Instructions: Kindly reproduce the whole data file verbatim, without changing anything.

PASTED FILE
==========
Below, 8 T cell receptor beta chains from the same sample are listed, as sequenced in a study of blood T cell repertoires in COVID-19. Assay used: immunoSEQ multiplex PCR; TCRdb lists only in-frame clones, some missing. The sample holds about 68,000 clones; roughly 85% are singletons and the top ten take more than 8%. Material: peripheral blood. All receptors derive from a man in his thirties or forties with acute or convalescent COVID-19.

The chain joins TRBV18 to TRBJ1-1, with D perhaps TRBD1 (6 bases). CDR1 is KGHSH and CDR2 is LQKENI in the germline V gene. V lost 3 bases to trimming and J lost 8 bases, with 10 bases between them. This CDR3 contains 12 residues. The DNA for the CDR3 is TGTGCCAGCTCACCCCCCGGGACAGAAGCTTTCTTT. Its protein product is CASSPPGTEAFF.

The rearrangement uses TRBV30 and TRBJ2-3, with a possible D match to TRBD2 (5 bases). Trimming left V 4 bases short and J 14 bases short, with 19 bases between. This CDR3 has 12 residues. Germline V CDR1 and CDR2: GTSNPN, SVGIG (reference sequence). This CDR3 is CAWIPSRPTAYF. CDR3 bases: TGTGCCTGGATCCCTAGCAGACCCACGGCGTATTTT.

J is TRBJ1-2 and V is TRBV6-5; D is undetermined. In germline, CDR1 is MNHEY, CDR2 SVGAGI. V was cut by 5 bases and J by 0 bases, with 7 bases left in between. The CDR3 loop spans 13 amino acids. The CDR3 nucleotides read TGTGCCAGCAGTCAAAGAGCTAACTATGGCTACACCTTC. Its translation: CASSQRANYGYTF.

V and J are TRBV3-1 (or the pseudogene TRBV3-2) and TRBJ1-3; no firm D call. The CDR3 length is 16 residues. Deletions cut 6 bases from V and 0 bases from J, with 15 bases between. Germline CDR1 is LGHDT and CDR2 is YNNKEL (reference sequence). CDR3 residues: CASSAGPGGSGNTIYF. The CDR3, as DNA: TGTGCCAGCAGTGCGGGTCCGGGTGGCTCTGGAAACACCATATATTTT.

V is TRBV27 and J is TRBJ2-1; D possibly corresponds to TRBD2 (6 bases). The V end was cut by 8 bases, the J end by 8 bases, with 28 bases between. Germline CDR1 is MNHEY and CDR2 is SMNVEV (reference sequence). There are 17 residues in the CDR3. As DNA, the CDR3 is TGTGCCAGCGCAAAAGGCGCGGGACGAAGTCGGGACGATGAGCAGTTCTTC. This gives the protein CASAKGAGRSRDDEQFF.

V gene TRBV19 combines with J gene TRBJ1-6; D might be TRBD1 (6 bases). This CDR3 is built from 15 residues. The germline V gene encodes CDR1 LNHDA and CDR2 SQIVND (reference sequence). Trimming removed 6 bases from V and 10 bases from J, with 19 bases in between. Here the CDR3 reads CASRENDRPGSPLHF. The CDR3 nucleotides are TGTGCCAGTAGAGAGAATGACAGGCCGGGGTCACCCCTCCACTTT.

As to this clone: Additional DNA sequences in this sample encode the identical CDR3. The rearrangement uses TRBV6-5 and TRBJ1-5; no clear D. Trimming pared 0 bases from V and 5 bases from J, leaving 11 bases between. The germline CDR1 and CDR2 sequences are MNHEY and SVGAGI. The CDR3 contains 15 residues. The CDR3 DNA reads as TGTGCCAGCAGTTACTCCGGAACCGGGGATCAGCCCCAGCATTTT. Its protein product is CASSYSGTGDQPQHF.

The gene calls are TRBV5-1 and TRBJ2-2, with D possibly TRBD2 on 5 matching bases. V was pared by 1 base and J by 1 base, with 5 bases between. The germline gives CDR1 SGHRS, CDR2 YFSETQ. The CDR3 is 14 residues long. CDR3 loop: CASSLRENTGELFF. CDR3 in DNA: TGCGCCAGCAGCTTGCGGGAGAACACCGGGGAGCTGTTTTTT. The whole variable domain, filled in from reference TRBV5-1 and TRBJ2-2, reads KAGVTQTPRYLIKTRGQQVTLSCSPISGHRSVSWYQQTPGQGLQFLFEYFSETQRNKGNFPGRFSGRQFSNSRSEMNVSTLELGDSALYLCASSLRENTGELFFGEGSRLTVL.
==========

Below, 8 T cell receptor beta chains from the same sample are listed, as sequenced in a study of blood T cell repertoires in COVID-19. Assay used: immunoSEQ multiplex PCR; TCRdb lists only in-frame clones, some missing. The sample holds about 68,000 clones; roughly 85% are singletons and the top ten take more than 8%. Material: peripheral blood. All receptors derive from a man in his thirties or forties with acute or convalescent COVID-19.

The chain joins TRBV18 to TRBJ1-1, with D perhaps TRBD1 (6 bases). CDR1 is KGHSH and CDR2 is LQKENI in the germline V gene. V lost 3 bases to trimming and J lost 8 bases, with 10 bases between them. This CDR3 contains 12 residues. The DNA for the CDR3 is TGTGCCAGCTCACCCCCCGGGACAGAAGCTTTCTTT. Its protein product is CASSPPGTEAFF.

The rearrangement uses TRBV30 and TRBJ2-3, with a possible D match to TRBD2 (5 bases). Trimming left V 4 bases short and J 14 bases short, with 19 bases between. This CDR3 has 12 residues. Germline V CDR1 and CDR2: GTSNPN, SVGIG (reference sequence). This CDR3 is CAWIPSRPTAYF. CDR3 bases: TGTGCCTGGATCCCTAGCAGACCCACGGCGTATTTT.

J is TRBJ1-2 and V is TRBV6-5; D is undetermined. In germline, CDR1 is MNHEY, CDR2 SVGAGI. V was cut by 5 bases and J by 0 bases, with 7 bases left in between. The CDR3 loop spans 13 amino acids. The CDR3 nucleotides read TGTGCCAGCAGTCAAAGAGCTAACTATGGCTACACCTTC. Its translation: CASSQRANYGYTF.

V and J are TRBV3-1 (or the pseudogene TRBV3-2) and TRBJ1-3; no firm D call. The CDR3 length is 16 residues. Deletions cut 6 bases from V and 0 bases from J, with 15 bases between. Germline CDR1 is LGHDT and CDR2 is YNNKEL (reference sequence). CDR3 residues: CASSAGPGGSGNTIYF. The CDR3, as DNA: TGTGCCAGCAGTGCGGGTCCGGGTGGCTCTGGAAACACCATATATTTT.

V is TRBV27 and J is TRBJ2-1; D possibly corresponds to TRBD2 (6 bases). The V end was cut by 8 bases, the J end by 8 bases, with 28 bases between. Germline CDR1 is MNHEY and CDR2 is SMNVEV (reference sequence). There are 17 residues in the CDR3. As DNA, the CDR3 is TGTGCCAGCGCAAAAGGCGCGGGACGAAGTCGGGACGATGAGCAGTTCTTC. This gives the protein CASAKGAGRSRDDEQFF.

V gene TRBV19 combines with J gene TRBJ1-6; D might be TRBD1 (6 bases). This CDR3 is built from 15 residues. The germline V gene encodes CDR1 LNHDA and CDR2 SQIVND (reference sequence). Trimming removed 6 bases from V and 10 bases from J, with 19 bases in between. Here the CDR3 reads CASRENDRPGSPLHF. The CDR3 nucleotides are TGTGCCAGTAGAGAGAATGACAGGCCGGGGTCACCCCTCCACTTT.

As to this clone: Additional DNA sequences in this sample encode the identical CDR3. The rearrangement uses TRBV6-5 and TRBJ1-5; no clear D. Trimming pared 0 bases from V and 5 bases from J, leaving 11 bases between. The germline CDR1 and CDR2 sequences are MNHEY and SVGAGI. The CDR3 contains 15 residues. The CDR3 DNA reads as TGTGCCAGCAGTTACTCCGGAACCGGGGATCAGCCCCAGCATTTT. Its protein product is CASSYSGTGDQPQHF.

The gene calls are TRBV5-1 and TRBJ2-2, with D possibly TRBD2 on 5 matching bases. V was pared by 1 base and J by 1 base, with 5 bases between. The germline gives CDR1 SGHRS, CDR2 YFSETQ. The CDR3 is 14 residues long. CDR3 loop: CASSLRENTGELFF. CDR3 in DNA: TGCGCCAGCAGCTTGCGGGAGAACACCGGGGAGCTGTTTTTT. The whole variable domain, filled in from reference TRBV5-1 and TRBJ2-2, reads KAGVTQTPRYLIKTRGQQVTLSCSPISGHRSVSWYQQTPGQGLQFLFEYFSETQRNKGNFPGRFSGRQFSNSRSEMNVSTLELGDSALYLCASSLRENTGELFFGEGSRLTVL.